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Licensed Unlicensed Requires Authentication Published by De Gruyter Mouton September 8, 2005

Self-reported use of humor by hospitalized pre-adolescent children to cope with pain-related distress from a medical intervention

  • Belinda Goodenough and Jennifer Ford
From the journal HUMOR

Abstract

This study addresses a measurement gap on the humor-pain interface in pre-adolescent children. 57 hospitalized children aged 6–12 years who had undergone a medical intervention completed measures of pain intensity and unpleasantness (Colored Analogue Scale), general pain coping style (Pain Coping Questionnaire), humor coping—creation, general, and painspecific (child version of the Multidimensional Sense of Humor Scale, and a new measure, the Sydney Children’s Hospital Humor Coping Scale for Children). The results supported predictions that (a) use of pain-specific humor-coping would be positively associated with an adaptive problemfocused coping style, and (b) an emotion-focused pain coping style would be inversely related to use of humor coping. Results also supported the hypothesis that humor coping would be more strongly (and inversely) related to ratings of pain unpleasantness rather than sensory intensity. The data provide preliminary evidence for the reliability and validity of the Sydney Children’s Hospital Humor Coping Scale for Children.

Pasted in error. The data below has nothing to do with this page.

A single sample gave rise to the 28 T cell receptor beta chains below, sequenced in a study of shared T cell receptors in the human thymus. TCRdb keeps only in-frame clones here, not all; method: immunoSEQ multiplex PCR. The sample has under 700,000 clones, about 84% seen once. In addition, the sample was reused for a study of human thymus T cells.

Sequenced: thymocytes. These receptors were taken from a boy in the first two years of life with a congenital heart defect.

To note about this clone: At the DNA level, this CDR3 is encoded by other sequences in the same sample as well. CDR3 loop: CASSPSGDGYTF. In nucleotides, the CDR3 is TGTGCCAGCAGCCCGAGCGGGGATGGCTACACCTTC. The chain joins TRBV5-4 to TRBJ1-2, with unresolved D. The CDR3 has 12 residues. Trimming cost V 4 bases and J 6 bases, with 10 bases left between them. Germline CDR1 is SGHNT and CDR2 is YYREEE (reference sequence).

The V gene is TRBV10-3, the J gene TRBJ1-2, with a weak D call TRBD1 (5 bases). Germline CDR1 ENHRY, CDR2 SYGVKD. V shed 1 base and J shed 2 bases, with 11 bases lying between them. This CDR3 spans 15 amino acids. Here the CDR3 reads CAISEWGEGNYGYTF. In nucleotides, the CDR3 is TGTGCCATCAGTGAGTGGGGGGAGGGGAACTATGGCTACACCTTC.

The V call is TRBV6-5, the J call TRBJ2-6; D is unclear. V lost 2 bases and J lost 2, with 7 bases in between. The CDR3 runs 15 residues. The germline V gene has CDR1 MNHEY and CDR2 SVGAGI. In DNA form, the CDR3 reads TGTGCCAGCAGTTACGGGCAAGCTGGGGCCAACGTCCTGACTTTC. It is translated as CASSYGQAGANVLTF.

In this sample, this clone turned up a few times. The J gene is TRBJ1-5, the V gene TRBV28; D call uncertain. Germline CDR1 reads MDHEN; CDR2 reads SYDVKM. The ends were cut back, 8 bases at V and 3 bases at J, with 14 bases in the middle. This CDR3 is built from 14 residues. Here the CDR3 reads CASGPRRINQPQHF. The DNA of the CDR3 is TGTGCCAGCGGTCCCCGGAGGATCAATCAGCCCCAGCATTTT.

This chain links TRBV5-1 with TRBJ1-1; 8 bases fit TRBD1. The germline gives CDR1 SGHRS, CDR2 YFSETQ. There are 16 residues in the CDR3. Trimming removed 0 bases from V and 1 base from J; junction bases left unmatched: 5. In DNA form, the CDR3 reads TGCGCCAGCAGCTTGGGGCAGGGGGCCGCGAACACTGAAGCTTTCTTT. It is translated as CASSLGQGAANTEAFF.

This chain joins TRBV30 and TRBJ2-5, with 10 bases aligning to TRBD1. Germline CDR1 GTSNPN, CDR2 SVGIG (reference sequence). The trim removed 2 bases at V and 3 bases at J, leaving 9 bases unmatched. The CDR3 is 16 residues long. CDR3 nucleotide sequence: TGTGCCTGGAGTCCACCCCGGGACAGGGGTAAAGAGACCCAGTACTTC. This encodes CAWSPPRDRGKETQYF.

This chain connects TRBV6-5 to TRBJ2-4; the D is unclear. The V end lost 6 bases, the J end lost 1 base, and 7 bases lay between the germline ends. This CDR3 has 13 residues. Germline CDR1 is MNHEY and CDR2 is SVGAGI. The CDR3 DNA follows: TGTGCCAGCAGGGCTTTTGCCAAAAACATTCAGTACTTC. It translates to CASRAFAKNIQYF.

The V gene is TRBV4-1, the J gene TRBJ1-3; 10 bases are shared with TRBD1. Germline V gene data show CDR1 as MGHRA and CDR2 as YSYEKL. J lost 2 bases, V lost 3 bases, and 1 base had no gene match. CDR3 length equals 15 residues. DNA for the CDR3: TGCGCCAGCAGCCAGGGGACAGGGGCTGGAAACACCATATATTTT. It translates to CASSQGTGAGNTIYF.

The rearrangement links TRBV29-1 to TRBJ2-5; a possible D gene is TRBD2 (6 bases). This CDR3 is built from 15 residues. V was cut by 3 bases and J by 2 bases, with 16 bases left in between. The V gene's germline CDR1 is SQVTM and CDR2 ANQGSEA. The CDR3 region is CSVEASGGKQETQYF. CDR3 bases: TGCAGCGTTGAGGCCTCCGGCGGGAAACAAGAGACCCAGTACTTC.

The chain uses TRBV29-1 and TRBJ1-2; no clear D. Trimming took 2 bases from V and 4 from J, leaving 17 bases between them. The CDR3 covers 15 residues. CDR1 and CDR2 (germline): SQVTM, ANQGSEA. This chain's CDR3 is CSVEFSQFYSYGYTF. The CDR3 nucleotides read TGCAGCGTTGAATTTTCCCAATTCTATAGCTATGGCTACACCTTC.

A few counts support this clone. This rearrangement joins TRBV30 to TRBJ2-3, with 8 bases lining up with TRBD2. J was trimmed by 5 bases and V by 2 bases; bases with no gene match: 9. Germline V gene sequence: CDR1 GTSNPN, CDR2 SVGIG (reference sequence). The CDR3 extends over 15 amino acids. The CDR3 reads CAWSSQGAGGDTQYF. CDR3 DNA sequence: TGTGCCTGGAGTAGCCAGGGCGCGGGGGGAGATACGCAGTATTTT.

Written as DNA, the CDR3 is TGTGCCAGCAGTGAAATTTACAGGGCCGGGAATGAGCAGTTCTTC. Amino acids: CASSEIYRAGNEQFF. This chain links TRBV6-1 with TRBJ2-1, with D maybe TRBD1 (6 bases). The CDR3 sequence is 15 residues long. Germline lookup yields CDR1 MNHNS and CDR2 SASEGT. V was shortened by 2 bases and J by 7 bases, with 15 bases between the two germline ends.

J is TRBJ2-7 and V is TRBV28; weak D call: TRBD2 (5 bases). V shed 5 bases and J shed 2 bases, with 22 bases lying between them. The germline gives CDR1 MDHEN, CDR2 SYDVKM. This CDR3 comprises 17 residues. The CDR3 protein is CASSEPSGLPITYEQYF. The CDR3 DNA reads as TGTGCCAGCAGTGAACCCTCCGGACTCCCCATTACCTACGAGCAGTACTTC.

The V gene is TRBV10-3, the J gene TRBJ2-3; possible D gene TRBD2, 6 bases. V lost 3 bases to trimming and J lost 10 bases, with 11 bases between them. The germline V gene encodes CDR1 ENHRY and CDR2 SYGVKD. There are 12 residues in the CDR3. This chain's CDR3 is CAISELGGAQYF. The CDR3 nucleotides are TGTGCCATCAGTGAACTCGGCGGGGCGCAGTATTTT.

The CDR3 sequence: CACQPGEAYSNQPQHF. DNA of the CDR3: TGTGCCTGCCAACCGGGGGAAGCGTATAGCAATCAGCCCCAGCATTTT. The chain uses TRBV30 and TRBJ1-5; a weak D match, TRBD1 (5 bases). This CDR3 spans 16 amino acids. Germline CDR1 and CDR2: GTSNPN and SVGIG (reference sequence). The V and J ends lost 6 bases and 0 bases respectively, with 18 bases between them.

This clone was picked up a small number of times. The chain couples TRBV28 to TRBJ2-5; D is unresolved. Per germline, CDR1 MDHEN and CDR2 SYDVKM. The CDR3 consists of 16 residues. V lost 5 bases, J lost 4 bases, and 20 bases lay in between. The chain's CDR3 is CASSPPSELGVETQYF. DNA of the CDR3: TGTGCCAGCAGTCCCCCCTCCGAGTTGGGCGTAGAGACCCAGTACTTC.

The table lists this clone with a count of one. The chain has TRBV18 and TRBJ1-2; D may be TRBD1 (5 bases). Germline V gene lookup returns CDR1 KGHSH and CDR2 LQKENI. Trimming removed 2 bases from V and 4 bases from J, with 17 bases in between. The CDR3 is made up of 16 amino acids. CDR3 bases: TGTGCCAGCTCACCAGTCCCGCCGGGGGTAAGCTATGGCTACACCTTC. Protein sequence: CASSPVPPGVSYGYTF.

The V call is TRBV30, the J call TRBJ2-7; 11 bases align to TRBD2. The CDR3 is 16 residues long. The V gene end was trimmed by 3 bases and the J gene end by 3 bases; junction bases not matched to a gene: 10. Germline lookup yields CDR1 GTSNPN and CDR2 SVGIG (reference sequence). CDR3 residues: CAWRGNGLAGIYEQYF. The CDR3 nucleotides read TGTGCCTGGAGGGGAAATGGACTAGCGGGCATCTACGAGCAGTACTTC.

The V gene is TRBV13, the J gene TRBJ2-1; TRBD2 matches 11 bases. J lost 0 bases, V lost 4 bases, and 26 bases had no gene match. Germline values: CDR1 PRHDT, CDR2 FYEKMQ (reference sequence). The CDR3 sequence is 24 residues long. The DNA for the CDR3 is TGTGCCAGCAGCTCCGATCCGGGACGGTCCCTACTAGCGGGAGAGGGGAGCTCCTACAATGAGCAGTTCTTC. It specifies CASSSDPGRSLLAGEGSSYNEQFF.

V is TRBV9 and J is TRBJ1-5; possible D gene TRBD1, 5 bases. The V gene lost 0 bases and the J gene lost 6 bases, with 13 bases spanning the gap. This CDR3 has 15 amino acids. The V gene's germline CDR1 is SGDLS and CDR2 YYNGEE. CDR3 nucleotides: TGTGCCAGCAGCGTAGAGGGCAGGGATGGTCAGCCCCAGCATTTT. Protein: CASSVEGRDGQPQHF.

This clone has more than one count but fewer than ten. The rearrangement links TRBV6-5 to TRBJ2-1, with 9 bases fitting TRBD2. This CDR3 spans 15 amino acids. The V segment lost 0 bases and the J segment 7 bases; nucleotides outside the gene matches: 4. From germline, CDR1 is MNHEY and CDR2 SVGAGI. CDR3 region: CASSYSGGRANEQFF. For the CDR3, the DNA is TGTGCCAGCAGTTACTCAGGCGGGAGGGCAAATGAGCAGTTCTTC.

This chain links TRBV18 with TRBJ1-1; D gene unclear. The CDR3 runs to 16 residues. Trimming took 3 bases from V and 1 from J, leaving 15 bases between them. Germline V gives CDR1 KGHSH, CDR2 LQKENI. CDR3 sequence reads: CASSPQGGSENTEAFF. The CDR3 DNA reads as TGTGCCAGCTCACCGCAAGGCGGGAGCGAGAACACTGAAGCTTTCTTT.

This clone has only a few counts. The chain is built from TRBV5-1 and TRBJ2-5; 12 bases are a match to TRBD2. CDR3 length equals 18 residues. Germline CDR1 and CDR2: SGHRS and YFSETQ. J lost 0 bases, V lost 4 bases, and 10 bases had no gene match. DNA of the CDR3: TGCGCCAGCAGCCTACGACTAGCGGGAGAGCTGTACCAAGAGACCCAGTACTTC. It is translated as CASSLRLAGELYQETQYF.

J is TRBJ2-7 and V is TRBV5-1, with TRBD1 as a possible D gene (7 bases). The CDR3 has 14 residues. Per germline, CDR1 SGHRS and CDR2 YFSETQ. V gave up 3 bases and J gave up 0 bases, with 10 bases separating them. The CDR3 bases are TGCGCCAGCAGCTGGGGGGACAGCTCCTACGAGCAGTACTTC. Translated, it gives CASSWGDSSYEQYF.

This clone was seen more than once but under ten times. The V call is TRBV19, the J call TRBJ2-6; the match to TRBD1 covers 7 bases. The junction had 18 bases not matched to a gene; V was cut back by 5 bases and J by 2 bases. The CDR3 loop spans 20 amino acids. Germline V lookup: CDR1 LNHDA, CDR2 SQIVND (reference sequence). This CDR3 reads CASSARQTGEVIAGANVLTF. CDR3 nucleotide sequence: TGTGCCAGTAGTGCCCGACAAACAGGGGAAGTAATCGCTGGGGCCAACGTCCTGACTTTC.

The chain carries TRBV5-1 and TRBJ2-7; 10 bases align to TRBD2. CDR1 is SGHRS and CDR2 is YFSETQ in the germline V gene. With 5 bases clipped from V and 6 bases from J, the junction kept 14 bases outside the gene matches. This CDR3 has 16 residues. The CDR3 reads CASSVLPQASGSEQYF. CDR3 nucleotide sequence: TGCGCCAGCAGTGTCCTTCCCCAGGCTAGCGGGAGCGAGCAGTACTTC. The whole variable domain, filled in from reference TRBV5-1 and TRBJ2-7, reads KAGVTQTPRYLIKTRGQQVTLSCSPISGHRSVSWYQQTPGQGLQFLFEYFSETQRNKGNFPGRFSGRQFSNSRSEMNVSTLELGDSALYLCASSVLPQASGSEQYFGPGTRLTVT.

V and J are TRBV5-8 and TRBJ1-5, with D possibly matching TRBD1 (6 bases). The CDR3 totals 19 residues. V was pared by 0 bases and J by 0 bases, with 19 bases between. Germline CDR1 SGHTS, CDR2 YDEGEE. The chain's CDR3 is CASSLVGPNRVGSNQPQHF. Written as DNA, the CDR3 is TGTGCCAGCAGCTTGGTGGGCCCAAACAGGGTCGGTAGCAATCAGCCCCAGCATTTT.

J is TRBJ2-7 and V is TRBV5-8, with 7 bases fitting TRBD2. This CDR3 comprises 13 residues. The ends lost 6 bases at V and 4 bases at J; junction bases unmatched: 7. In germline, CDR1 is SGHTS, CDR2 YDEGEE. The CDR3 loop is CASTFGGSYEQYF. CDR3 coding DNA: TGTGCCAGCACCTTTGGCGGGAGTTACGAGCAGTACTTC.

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Published Online: 2005-09-08
Published in Print: 2005-09-19

Walter de Gruyter GmbH & Co. KG

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